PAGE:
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Environment, Crime, and Disease in Iraq – Research Guider

The paper "Environment, Crime, and Disease in Iraq" is a worthy example of a research paper on politics.
Devastating health conditions, environment and crime have a deteriorating impact on Iraq. There are different factors involved which have contributed to this situation. These issues are of major state concerns as they hindered the process of development and reconstruction. The poor health and environment situation worsen with the strengthening criminal activities urged to get control of the criminal market. In some cases, it is patronized by the government which gave rise to conflict and economic and political instability. This paper overviews environment, crime and disease in Iraq by analyzing its overall impact on development and economy.

An overview of the environment, crime, and disease in Iraq
Iraq is the Arab Republic at the North-Western end of the Persian Gulf, bordered by Kuwait and Saudi Arabia to the south, Jordan to the west, Syria to the northwest, and Turkey to the north and Iran to the east. (“An Andromeda book,”2002)
Iraq is facing many environmental problems which need drastic measure in order to avoid more loss in future. Some of these issues are directly linked with inefficient governmental policies, lack of action and management, economic sanctions and military conflicts in the region. Particular risks to the environment can be categorized as; water/groundwater and sewerage, waste (raw, industrial, chemical, biological, nuclear) management, oil industry, ecosystem degradation by the destruction of Mesopotamian Marshes. Water resources are facing serious issues of; the downstream effect of larger dams, drainage of wetlands, water contamination, and lack of management of water distribution channels, land salinity and the potential threat of oil-contaminated water due to oil spills (UNEP, 2003).
Environmental aspects in Iraq are greatly influenced rather transformed after the Gulf War and economic sanctions imposed by the UN Security Council in 1990. Before these major events, Iraq has the highest and rapidly developing living standards in the Middle East. Now, pollution is penetrated in air, water and soil. Drinking water and air are so contaminated that its consumption poses real threats to health and life. Water and sewerage plants are destroyed and sanctions caused the inability to get spare parts to repair them. Inability to import quality chlorine forced people to consume contaminated water which gave rise to water-borne illnesses, for instance, typhoid, dysentery, cholera and polio. Later two were almost eradicated before the sanctions imposed (El-Awady, 2002).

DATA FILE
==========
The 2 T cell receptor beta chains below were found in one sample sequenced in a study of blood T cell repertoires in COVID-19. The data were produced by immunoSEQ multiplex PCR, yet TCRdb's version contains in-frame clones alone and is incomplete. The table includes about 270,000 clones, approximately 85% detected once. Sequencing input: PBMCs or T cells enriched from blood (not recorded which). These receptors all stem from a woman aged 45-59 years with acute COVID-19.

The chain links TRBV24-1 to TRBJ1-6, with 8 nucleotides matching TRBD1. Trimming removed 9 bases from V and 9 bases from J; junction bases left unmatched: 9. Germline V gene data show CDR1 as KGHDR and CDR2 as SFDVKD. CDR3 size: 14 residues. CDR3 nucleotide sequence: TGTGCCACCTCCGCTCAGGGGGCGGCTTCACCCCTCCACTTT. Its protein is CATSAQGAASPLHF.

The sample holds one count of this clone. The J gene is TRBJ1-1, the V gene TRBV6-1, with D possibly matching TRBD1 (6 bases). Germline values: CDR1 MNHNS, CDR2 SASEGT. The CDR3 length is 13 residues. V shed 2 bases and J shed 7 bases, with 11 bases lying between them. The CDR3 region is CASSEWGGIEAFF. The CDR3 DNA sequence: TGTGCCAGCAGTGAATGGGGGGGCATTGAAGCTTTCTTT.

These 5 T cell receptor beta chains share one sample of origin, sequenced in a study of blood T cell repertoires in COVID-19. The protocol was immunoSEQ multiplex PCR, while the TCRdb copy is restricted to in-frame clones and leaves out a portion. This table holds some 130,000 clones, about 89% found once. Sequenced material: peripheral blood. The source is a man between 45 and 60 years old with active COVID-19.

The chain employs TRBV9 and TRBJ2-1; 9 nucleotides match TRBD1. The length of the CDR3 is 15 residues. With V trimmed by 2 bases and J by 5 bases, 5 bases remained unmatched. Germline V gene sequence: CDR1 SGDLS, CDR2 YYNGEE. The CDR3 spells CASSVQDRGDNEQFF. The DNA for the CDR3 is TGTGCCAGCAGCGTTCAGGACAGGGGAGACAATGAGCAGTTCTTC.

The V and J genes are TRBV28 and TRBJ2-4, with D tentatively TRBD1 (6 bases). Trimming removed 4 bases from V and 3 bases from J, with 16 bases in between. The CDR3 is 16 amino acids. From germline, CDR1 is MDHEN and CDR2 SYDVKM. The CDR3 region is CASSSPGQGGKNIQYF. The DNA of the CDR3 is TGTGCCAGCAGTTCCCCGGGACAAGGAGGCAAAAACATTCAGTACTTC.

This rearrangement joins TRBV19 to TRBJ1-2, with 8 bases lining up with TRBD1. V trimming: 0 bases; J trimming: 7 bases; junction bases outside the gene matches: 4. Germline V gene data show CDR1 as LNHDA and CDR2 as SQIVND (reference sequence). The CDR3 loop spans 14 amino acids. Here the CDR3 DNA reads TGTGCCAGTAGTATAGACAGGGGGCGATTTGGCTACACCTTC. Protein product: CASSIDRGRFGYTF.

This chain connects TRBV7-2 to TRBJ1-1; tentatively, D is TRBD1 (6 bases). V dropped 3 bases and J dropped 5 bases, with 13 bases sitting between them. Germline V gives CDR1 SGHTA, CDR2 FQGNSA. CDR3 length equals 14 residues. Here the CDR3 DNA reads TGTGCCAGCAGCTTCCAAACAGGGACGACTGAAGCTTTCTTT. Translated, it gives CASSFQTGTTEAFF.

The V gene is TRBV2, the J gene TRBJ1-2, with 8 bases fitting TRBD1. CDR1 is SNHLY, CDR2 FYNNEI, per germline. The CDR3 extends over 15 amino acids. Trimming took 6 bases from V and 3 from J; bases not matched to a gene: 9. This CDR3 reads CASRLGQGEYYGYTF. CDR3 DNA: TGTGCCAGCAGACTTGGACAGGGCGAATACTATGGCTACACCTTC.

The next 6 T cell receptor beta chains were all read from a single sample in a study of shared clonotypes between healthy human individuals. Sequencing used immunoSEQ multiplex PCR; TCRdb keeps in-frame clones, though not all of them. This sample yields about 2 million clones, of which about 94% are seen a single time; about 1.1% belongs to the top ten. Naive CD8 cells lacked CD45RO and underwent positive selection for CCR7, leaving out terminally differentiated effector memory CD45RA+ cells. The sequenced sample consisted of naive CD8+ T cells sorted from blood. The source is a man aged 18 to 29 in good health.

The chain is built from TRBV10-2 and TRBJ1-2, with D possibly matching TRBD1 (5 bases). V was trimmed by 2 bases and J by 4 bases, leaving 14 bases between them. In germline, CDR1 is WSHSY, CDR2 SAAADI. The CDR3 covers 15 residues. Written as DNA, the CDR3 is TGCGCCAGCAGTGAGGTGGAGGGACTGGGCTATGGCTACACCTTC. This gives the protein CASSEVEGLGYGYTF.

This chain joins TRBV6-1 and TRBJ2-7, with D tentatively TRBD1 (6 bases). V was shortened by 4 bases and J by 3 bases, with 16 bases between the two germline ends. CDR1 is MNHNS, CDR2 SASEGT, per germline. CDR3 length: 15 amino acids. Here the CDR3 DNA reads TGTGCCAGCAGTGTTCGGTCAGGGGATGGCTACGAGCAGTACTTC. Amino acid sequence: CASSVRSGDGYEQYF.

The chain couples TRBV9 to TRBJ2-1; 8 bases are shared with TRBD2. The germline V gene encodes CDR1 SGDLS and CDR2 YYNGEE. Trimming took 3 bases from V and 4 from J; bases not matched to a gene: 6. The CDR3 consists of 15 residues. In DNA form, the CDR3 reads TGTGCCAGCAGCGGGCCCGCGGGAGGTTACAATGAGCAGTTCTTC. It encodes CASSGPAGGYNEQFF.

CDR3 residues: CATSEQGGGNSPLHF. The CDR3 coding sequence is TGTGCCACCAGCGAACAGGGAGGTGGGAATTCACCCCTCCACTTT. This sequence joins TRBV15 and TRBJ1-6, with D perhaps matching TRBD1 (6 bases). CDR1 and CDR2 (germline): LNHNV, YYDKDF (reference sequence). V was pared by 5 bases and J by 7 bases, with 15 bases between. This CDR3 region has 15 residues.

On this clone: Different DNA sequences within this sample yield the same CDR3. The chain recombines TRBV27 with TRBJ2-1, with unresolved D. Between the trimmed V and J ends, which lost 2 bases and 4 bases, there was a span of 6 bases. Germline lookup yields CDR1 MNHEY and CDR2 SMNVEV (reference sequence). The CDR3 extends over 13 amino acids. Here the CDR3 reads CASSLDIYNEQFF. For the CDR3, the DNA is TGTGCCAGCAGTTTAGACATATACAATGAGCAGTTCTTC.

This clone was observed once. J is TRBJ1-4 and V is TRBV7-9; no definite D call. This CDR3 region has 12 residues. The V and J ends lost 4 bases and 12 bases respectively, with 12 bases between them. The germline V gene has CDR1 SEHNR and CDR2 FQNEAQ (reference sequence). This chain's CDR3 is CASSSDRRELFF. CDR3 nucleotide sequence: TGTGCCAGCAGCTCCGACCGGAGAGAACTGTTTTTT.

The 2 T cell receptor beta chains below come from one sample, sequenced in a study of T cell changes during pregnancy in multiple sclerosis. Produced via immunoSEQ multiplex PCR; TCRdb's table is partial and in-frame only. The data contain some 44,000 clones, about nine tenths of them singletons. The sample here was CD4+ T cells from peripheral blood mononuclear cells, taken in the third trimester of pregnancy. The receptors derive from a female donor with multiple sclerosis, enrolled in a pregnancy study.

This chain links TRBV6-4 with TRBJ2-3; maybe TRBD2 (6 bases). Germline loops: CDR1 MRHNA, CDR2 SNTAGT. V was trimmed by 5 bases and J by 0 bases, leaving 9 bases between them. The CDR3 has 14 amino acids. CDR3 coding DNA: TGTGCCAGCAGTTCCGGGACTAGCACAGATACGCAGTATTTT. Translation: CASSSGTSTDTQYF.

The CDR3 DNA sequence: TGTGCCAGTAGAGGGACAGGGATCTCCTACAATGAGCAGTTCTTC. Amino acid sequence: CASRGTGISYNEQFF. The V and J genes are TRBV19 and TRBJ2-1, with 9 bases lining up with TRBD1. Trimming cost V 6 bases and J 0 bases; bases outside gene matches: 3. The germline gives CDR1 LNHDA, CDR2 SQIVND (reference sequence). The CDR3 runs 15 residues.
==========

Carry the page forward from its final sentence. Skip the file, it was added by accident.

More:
According to UNICEF access to safe water in urban areas has dropped to 94% from 100%, while the drop at rural levels was more drastic from 71%to 41%. Up to 250-300 tons of solid untreated raw sewerage system, power cuts of up to 12 hours a day have also severely disrupted services. (El-Awady, 2002)
Use of depleted uranium and insufficient cleaning strategy has increased the chances of cancer to six times. Research in Basra University found a 100% rise in leukaemia among children in 1999 in comparison with 1990. According to the World Health Organization, health risks of depleted uranium include radiological and chemical toxicity and increased risk of kidney failure, lungs and bones cancer and leukaemia (as cited in El-Awady, 2002).